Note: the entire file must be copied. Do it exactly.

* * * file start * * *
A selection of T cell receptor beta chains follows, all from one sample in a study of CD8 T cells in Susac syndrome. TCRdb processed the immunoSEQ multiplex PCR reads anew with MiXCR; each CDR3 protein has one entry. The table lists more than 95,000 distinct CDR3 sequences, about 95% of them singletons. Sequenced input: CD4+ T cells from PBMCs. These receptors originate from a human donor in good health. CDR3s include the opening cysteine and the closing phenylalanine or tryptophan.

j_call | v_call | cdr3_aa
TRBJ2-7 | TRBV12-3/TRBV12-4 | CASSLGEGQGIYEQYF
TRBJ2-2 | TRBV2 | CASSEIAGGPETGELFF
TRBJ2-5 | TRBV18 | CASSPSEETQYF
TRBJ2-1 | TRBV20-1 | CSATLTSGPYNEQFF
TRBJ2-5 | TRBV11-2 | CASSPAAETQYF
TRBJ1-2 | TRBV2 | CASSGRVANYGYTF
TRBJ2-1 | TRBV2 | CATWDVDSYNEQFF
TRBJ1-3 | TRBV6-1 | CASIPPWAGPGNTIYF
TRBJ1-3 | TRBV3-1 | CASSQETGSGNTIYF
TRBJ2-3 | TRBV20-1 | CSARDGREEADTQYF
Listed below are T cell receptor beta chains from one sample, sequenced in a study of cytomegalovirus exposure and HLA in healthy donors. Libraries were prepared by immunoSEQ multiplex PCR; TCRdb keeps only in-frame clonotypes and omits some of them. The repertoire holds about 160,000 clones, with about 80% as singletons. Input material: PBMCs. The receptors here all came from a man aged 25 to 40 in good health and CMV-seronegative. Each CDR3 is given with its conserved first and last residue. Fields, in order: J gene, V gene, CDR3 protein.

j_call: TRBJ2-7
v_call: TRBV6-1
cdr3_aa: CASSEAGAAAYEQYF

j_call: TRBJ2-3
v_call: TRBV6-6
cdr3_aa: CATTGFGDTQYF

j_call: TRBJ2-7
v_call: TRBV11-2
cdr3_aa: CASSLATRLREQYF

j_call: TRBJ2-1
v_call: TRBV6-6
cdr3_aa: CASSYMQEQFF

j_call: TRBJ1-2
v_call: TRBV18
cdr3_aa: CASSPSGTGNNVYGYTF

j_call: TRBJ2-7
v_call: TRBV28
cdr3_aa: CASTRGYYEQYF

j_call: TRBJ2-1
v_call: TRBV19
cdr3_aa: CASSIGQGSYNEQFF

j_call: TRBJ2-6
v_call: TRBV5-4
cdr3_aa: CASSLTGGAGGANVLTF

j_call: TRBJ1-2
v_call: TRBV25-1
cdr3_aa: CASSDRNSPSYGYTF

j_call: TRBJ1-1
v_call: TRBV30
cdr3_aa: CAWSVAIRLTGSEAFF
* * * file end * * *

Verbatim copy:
A selection of T cell receptor beta chains follows, all from one sample in a study of CD8 T cells in Susac syndrome. TCRdb processed the immunoSEQ multiplex PCR reads anew with MiXCR; each CDR3 protein has one entry. The table lists more than 95,000 distinct CDR3 sequences, about 95% of them singletons. Sequenced input: CD4+ T cells from PBMCs. These receptors originate from a human donor in good health. CDR3s include the opening cysteine and the closing phenylalanine or tryptophan.

j_call | v_call | cdr3_aa
TRBJ2-7 | TRBV12-3/TRBV12-4 | CASSLGEGQGIYEQYF
TRBJ2-2 | TRBV2 | CASSEIAGGPETGELFF
TRBJ2-5 | TRBV18 | CASSPSEETQYF
TRBJ2-1 | TRBV20-1 | CSATLTSGPYNEQFF
TRBJ2-5 | TRBV11-2 | CASSPAAETQYF
TRBJ1-2 | TRBV2 | CASSGRVANYGYTF
TRBJ2-1 | TRBV2 | CATWDVDSYNEQFF
TRBJ1-3 | TRBV6-1 | CASIPPWAGPGNTIYF
TRBJ1-3 | TRBV3-1 | CASSQETGSGNTIYF
TRBJ2-3 | TRBV20-1 | CSARDGREEADTQYF
Listed below are T cell receptor beta chains from one sample, sequenced in a study of cytomegalovirus exposure and HLA in healthy donors. Libraries were prepared by immunoSEQ multiplex PCR; TCRdb keeps only in-frame clonotypes and omits some of them. The repertoire holds about 160,000 clones, with about 80% as singletons. Input material: PBMCs. The receptors here all came from a man aged 25 to 40 in good health and CMV-seronegative. Each CDR3 is given with its conserved first and last residue. Fields, in order: J gene, V gene, CDR3 protein.

j_call: TRBJ2-7
v_call: TRBV6-1
cdr3_aa: CASSEAGAAAYEQYF

j_call: TRBJ2-3
v_call: TRBV6-6
cdr3_aa: CATTGFGDTQYF

j_call: TRBJ2-7
v_call: TRBV11-2
cdr3_aa: CASSLATRLREQYF

j_call: TRBJ2-1
v_call: TRBV6-6
cdr3_aa: CASSYMQEQFF

j_call: TRBJ1-2
v_call: TRBV18
cdr3_aa: CASSPSGTGNNVYGYTF

j_call: TRBJ2-7
v_call: TRBV28
cdr3_aa: CASTRGYYEQYF

j_call: TRBJ2-1
v_call: TRBV19
cdr3_aa: CASSIGQGSYNEQFF

j_call: TRBJ2-6
v_call: TRBV5-4
cdr3_aa: CASSLTGGAGGANVLTF

j_call: TRBJ1-2
v_call: TRBV25-1
cdr3_aa: CASSDRNSPSYGYTF

j_call: TRBJ1-1
v_call: TRBV30
cdr3_aa: CAWSVAIRLTGSEAFF